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Thread: Encrypting Ubuntu - Protecting Assets

  1. #1
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    Encrypting Ubuntu - Protecting Assets

    Hello all,

    I'm familiar with full disk encryption whether that be through TrueCrypt, VeraCrypt or Bitlocker, file containers or full disk encryption. I'm less well versed in how Linux handles encryption but I want to learn.

    I have a scenario I would like to pitch to you to see if it is possible to overcome to the problem whilst maintaining good security and relative ease of use:

    Let's say I have a remote workshop that I want to install a PC into, I fear the PC could be at risk at being stolen at some point but I care more about the digital data than I do the hardware. So I would like to be able to protect the Browser and its associated logins, WiFi credentials, SSH keys and other data that may be on the computer.

    Full disk encryption jumps to mind, however I'm also in a position where I might need to remotely control the system via VNC and perform reboots. So it would be nice to not have the system sat at a password prompt just after POST and inaccessible remotely.

    Is there a way in which I can encrypt a home partion (will that be enough?) but I'm still taken to the usual Ubuntu login screen which I can access remotely?

    Or is there an approach to full disk encryption, that can allow for or accomidate a one-off reboot where a password isn't required? I'm not aware of such a thing but I wondered if perhaps you had the system in a decrypted state perhaps if there was a mechanism which could be flipped where it could save/stash something during a warm-reboot whereby it might circumvent or decrypt the partition upon request?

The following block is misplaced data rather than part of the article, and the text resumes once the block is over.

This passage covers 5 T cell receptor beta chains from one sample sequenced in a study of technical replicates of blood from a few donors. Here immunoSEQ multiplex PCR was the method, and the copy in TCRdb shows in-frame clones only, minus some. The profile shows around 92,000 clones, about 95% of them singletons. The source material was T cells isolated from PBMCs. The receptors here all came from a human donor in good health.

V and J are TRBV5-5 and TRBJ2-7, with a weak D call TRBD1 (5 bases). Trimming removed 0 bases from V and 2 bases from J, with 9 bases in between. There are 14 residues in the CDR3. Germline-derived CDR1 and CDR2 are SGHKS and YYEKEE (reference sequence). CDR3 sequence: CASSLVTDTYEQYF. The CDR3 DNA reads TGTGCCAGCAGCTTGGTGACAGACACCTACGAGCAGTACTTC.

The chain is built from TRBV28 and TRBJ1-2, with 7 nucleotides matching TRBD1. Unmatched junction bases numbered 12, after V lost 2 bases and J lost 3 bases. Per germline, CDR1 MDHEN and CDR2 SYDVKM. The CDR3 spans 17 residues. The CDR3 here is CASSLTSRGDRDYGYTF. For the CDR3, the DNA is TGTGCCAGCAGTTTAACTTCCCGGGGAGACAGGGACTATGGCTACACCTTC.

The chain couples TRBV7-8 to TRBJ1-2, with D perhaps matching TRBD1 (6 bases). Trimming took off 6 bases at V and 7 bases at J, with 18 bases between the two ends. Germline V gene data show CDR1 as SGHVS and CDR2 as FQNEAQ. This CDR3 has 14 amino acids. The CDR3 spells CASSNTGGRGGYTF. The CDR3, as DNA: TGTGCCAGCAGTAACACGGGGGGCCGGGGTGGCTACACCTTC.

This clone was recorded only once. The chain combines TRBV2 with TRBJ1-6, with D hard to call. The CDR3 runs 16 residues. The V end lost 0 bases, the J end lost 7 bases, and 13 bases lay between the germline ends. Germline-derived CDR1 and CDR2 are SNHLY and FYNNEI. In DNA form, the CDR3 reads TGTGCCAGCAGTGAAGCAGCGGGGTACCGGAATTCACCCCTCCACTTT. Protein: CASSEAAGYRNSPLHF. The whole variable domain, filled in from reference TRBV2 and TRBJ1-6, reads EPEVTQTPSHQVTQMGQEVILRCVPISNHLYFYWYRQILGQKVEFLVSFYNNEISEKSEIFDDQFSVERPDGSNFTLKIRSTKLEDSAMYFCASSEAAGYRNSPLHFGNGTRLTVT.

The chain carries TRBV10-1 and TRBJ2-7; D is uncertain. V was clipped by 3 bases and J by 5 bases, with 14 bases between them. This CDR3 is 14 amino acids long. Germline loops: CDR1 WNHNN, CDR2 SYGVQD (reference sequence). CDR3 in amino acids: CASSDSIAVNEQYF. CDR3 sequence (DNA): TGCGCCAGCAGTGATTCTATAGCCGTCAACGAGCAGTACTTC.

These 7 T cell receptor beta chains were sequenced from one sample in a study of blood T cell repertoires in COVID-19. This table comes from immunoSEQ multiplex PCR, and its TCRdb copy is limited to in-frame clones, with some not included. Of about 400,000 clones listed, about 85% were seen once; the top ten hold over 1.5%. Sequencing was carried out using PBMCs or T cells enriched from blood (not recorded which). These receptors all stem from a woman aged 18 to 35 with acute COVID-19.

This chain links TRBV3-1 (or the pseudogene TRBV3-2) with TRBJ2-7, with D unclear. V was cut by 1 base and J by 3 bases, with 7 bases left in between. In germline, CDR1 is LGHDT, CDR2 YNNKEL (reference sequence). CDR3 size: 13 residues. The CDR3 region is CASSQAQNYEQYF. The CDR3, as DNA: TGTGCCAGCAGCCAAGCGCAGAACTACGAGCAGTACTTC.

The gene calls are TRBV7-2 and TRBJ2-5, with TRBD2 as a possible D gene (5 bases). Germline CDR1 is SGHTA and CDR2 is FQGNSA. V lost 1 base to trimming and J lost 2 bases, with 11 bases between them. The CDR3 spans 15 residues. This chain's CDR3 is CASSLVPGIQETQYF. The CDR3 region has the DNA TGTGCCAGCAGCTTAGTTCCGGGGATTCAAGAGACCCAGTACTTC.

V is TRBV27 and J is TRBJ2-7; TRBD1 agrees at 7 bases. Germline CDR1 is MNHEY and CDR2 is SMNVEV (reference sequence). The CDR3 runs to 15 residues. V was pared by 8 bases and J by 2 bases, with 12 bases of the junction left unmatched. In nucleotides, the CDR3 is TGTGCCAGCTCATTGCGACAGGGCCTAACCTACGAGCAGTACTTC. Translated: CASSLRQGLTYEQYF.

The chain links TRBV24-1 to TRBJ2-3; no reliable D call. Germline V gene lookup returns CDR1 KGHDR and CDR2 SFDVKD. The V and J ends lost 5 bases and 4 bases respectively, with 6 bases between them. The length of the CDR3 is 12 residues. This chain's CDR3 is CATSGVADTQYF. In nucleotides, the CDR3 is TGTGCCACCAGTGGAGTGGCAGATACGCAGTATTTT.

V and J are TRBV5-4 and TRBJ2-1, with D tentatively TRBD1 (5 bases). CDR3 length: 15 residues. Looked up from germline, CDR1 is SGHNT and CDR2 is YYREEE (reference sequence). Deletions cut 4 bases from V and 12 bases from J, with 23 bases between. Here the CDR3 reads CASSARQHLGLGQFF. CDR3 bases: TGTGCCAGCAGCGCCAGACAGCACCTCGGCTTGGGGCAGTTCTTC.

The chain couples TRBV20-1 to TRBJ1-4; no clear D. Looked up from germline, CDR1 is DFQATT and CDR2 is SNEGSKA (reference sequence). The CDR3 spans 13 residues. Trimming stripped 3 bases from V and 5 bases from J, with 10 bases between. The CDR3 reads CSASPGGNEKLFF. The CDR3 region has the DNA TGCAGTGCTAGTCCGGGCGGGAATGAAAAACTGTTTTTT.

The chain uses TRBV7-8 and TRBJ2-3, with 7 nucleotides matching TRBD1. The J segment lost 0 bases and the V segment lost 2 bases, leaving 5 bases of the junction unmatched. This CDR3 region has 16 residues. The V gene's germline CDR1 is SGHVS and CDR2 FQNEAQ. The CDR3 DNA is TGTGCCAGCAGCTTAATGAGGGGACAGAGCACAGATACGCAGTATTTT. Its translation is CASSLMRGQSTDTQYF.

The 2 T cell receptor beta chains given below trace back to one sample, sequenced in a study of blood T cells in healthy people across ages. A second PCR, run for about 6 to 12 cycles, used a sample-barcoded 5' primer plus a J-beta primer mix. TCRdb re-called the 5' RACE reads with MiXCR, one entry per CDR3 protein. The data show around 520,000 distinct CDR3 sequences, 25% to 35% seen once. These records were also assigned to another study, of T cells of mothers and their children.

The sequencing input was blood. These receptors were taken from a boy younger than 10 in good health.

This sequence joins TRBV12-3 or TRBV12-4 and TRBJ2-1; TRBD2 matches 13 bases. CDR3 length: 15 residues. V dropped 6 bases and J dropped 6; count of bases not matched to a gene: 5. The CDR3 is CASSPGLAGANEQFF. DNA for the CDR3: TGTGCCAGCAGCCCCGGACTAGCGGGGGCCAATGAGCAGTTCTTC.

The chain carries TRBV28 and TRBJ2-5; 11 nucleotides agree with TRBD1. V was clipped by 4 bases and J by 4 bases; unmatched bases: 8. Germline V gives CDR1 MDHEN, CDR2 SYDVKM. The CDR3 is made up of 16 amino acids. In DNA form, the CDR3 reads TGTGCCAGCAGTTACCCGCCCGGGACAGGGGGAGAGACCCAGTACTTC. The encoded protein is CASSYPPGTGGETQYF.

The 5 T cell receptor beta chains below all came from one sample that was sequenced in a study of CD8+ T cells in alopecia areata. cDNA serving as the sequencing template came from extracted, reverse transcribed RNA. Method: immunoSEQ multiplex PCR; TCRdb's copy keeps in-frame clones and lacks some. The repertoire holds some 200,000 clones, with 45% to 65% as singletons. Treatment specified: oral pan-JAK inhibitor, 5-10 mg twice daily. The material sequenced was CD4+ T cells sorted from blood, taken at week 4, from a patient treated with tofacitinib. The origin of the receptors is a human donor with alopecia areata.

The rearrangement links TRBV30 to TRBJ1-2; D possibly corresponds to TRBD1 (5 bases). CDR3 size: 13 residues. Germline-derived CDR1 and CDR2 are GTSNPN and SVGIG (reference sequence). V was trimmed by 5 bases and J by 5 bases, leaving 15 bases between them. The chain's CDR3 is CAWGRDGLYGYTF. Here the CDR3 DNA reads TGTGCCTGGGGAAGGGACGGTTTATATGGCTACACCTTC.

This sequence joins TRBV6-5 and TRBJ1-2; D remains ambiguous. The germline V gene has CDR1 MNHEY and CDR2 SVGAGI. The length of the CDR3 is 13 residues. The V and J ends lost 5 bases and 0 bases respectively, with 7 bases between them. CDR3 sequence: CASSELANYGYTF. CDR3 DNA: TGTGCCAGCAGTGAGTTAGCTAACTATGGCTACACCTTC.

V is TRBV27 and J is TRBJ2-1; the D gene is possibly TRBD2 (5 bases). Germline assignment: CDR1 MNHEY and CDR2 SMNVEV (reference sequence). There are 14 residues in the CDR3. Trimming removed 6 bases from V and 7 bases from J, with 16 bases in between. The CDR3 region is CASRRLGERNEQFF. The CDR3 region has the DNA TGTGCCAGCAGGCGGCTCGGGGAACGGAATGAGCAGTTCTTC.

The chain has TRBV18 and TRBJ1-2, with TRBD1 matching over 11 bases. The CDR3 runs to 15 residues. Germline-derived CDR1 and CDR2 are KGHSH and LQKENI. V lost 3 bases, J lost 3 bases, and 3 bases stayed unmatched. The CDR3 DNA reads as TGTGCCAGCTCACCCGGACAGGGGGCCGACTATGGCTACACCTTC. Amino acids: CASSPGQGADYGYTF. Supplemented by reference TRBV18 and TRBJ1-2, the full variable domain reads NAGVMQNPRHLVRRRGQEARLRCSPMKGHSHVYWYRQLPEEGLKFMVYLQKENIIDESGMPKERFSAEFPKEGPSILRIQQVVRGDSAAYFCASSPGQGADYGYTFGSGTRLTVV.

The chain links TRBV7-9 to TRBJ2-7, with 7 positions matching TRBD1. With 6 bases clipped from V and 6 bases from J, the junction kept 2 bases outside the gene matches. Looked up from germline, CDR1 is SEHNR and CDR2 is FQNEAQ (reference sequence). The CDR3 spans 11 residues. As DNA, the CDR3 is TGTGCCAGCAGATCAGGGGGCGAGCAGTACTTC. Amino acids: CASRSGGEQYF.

How do others implement security and encryption but still manage remote control after rebooting? Thank you for your time and help.

  2. #2
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    Re: Encrypting Ubuntu - Protecting Assets

    You would need some sort of out of band management such as IPMI or iDRAC or something else in order to enter the encryption key on boot.

    There are some ways around that by proving the key via SSH, but I haven't tried that before.

    See here: https://hamy.io/post/0009/how-to-ins...ing/#gsc.tab=0
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  3. #3
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    Re: Encrypting Ubuntu - Protecting Assets

    Encrypted storage is only secure when it is 100%, completely, at rest. When mounted, it is just like any other storage, unlocked, and open to anyone else. This "unlocked" applies for hibernation and standby modes too. For this reason, if you use any encryption, don't use those other modes whenever changing buildings. This applies to portable devices.